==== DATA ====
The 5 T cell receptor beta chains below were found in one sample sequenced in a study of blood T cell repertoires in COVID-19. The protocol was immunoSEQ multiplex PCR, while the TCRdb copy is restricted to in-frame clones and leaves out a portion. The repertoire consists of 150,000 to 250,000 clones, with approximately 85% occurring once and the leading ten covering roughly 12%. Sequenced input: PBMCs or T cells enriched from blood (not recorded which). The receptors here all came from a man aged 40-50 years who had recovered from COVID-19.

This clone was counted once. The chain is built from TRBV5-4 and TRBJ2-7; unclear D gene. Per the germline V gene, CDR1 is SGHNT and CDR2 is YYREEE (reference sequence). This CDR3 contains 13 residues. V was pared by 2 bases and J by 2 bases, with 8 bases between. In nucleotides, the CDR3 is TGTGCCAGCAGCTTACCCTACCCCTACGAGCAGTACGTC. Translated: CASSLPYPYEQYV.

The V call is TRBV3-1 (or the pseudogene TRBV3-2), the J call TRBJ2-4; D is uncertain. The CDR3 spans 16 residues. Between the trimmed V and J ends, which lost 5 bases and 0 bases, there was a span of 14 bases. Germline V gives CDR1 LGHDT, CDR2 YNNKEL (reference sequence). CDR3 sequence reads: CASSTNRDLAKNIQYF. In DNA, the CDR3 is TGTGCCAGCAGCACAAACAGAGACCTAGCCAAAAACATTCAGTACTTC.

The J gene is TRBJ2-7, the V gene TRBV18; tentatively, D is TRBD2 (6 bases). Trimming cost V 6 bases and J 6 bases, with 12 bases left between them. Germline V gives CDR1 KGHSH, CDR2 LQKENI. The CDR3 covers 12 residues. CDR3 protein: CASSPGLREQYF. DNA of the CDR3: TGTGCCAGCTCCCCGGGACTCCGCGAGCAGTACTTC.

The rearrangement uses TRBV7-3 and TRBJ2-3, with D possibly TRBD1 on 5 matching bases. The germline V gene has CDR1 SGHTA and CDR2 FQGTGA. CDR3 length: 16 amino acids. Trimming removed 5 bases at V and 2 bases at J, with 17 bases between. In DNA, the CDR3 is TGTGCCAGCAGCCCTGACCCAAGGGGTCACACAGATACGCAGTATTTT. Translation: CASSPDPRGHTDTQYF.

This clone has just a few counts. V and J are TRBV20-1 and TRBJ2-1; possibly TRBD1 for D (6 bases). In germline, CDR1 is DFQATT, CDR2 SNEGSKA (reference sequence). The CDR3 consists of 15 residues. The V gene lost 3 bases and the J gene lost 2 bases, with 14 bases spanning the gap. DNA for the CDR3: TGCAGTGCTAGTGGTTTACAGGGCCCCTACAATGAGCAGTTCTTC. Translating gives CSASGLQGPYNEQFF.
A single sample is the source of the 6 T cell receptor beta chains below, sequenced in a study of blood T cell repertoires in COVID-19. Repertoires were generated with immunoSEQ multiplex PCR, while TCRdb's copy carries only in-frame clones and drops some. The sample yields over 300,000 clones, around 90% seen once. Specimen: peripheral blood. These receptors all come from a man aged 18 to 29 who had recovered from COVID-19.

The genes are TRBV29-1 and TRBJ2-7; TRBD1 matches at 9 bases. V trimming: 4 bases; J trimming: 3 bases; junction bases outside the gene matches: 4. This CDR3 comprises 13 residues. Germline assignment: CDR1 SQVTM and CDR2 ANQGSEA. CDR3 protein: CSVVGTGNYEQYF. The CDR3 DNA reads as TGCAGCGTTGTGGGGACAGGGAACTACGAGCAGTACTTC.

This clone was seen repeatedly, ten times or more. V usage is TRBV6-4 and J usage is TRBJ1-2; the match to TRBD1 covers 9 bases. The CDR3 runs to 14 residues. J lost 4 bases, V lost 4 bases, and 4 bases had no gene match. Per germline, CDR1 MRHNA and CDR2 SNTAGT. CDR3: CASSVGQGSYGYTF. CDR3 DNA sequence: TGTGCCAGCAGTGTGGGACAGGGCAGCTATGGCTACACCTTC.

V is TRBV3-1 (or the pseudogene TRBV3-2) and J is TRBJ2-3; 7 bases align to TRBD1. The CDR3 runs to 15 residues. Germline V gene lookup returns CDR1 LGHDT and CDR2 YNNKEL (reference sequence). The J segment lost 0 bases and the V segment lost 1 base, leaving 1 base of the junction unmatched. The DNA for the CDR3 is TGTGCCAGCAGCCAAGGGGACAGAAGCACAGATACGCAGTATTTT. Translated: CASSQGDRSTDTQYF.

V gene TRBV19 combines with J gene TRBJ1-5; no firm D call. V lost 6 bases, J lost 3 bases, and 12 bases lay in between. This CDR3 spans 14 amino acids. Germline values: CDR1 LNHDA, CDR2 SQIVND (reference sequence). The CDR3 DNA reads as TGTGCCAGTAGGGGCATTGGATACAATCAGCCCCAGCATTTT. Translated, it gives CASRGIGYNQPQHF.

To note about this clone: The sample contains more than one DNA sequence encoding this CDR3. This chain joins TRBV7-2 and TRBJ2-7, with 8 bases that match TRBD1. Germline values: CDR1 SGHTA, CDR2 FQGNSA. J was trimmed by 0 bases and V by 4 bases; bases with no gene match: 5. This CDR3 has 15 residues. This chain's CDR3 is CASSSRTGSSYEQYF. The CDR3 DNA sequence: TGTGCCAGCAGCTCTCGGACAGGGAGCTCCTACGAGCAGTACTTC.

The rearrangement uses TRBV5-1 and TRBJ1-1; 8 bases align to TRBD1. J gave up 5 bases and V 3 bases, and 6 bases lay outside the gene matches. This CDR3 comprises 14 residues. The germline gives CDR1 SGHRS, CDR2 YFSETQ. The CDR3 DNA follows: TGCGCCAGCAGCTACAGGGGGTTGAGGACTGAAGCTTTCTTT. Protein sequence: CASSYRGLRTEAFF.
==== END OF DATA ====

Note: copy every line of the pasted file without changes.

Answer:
The 5 T cell receptor beta chains below were found in one sample sequenced in a study of blood T cell repertoires in COVID-19. The protocol was immunoSEQ multiplex PCR, while the TCRdb copy is restricted to in-frame clones and leaves out a portion. The repertoire consists of 150,000 to 250,000 clones, with approximately 85% occurring once and the leading ten covering roughly 12%. Sequenced input: PBMCs or T cells enriched from blood (not recorded which). The receptors here all came from a man aged 40-50 years who had recovered from COVID-19.

This clone was counted once. The chain is built from TRBV5-4 and TRBJ2-7; unclear D gene. Per the germline V gene, CDR1 is SGHNT and CDR2 is YYREEE (reference sequence). This CDR3 contains 13 residues. V was pared by 2 bases and J by 2 bases, with 8 bases between. In nucleotides, the CDR3 is TGTGCCAGCAGCTTACCCTACCCCTACGAGCAGTACGTC. Translated: CASSLPYPYEQYV.

The V call is TRBV3-1 (or the pseudogene TRBV3-2), the J call TRBJ2-4; D is uncertain. The CDR3 spans 16 residues. Between the trimmed V and J ends, which lost 5 bases and 0 bases, there was a span of 14 bases. Germline V gives CDR1 LGHDT, CDR2 YNNKEL (reference sequence). CDR3 sequence reads: CASSTNRDLAKNIQYF. In DNA, the CDR3 is TGTGCCAGCAGCACAAACAGAGACCTAGCCAAAAACATTCAGTACTTC.

The J gene is TRBJ2-7, the V gene TRBV18; tentatively, D is TRBD2 (6 bases). Trimming cost V 6 bases and J 6 bases, with 12 bases left between them. Germline V gives CDR1 KGHSH, CDR2 LQKENI. The CDR3 covers 12 residues. CDR3 protein: CASSPGLREQYF. DNA of the CDR3: TGTGCCAGCTCCCCGGGACTCCGCGAGCAGTACTTC.

The rearrangement uses TRBV7-3 and TRBJ2-3, with D possibly TRBD1 on 5 matching bases. The germline V gene has CDR1 SGHTA and CDR2 FQGTGA. CDR3 length: 16 amino acids. Trimming removed 5 bases at V and 2 bases at J, with 17 bases between. In DNA, the CDR3 is TGTGCCAGCAGCCCTGACCCAAGGGGTCACACAGATACGCAGTATTTT. Translation: CASSPDPRGHTDTQYF.

This clone has just a few counts. V and J are TRBV20-1 and TRBJ2-1; possibly TRBD1 for D (6 bases). In germline, CDR1 is DFQATT, CDR2 SNEGSKA (reference sequence). The CDR3 consists of 15 residues. The V gene lost 3 bases and the J gene lost 2 bases, with 14 bases spanning the gap. DNA for the CDR3: TGCAGTGCTAGTGGTTTACAGGGCCCCTACAATGAGCAGTTCTTC. Translating gives CSASGLQGPYNEQFF.
A single sample is the source of the 6 T cell receptor beta chains below, sequenced in a study of blood T cell repertoires in COVID-19. Repertoires were generated with immunoSEQ multiplex PCR, while TCRdb's copy carries only in-frame clones and drops some. The sample yields over 300,000 clones, around 90% seen once. Specimen: peripheral blood. These receptors all come from a man aged 18 to 29 who had recovered from COVID-19.

The genes are TRBV29-1 and TRBJ2-7; TRBD1 matches at 9 bases. V trimming: 4 bases; J trimming: 3 bases; junction bases outside the gene matches: 4. This CDR3 comprises 13 residues. Germline assignment: CDR1 SQVTM and CDR2 ANQGSEA. CDR3 protein: CSVVGTGNYEQYF. The CDR3 DNA reads as TGCAGCGTTGTGGGGACAGGGAACTACGAGCAGTACTTC.

This clone was seen repeatedly, ten times or more. V usage is TRBV6-4 and J usage is TRBJ1-2; the match to TRBD1 covers 9 bases. The CDR3 runs to 14 residues. J lost 4 bases, V lost 4 bases, and 4 bases had no gene match. Per germline, CDR1 MRHNA and CDR2 SNTAGT. CDR3: CASSVGQGSYGYTF. CDR3 DNA sequence: TGTGCCAGCAGTGTGGGACAGGGCAGCTATGGCTACACCTTC.

V is TRBV3-1 (or the pseudogene TRBV3-2) and J is TRBJ2-3; 7 bases align to TRBD1. The CDR3 runs to 15 residues. Germline V gene lookup returns CDR1 LGHDT and CDR2 YNNKEL (reference sequence). The J segment lost 0 bases and the V segment lost 1 base, leaving 1 base of the junction unmatched. The DNA for the CDR3 is TGTGCCAGCAGCCAAGGGGACAGAAGCACAGATACGCAGTATTTT. Translated: CASSQGDRSTDTQYF.

V gene TRBV19 combines with J gene TRBJ1-5; no firm D call. V lost 6 bases, J lost 3 bases, and 12 bases lay in between. This CDR3 spans 14 amino acids. Germline values: CDR1 LNHDA, CDR2 SQIVND (reference sequence). The CDR3 DNA reads as TGTGCCAGTAGGGGCATTGGATACAATCAGCCCCAGCATTTT. Translated, it gives CASRGIGYNQPQHF.

To note about this clone: The sample contains more than one DNA sequence encoding this CDR3. This chain joins TRBV7-2 and TRBJ2-7, with 8 bases that match TRBD1. Germline values: CDR1 SGHTA, CDR2 FQGNSA. J was trimmed by 0 bases and V by 4 bases; bases with no gene match: 5. This CDR3 has 15 residues. This chain's CDR3 is CASSSRTGSSYEQYF. The CDR3 DNA sequence: TGTGCCAGCAGCTCTCGGACAGGGAGCTCCTACGAGCAGTACTTC.

The rearrangement uses TRBV5-1 and TRBJ1-1; 8 bases align to TRBD1. J gave up 5 bases and V 3 bases, and 6 bases lay outside the gene matches. This CDR3 comprises 14 residues. The germline gives CDR1 SGHRS, CDR2 YFSETQ. The CDR3 DNA follows: TGCGCCAGCAGCTACAGGGGGTTGAGGACTGAAGCTTTCTTT. Protein sequence: CASSYRGLRTEAFF.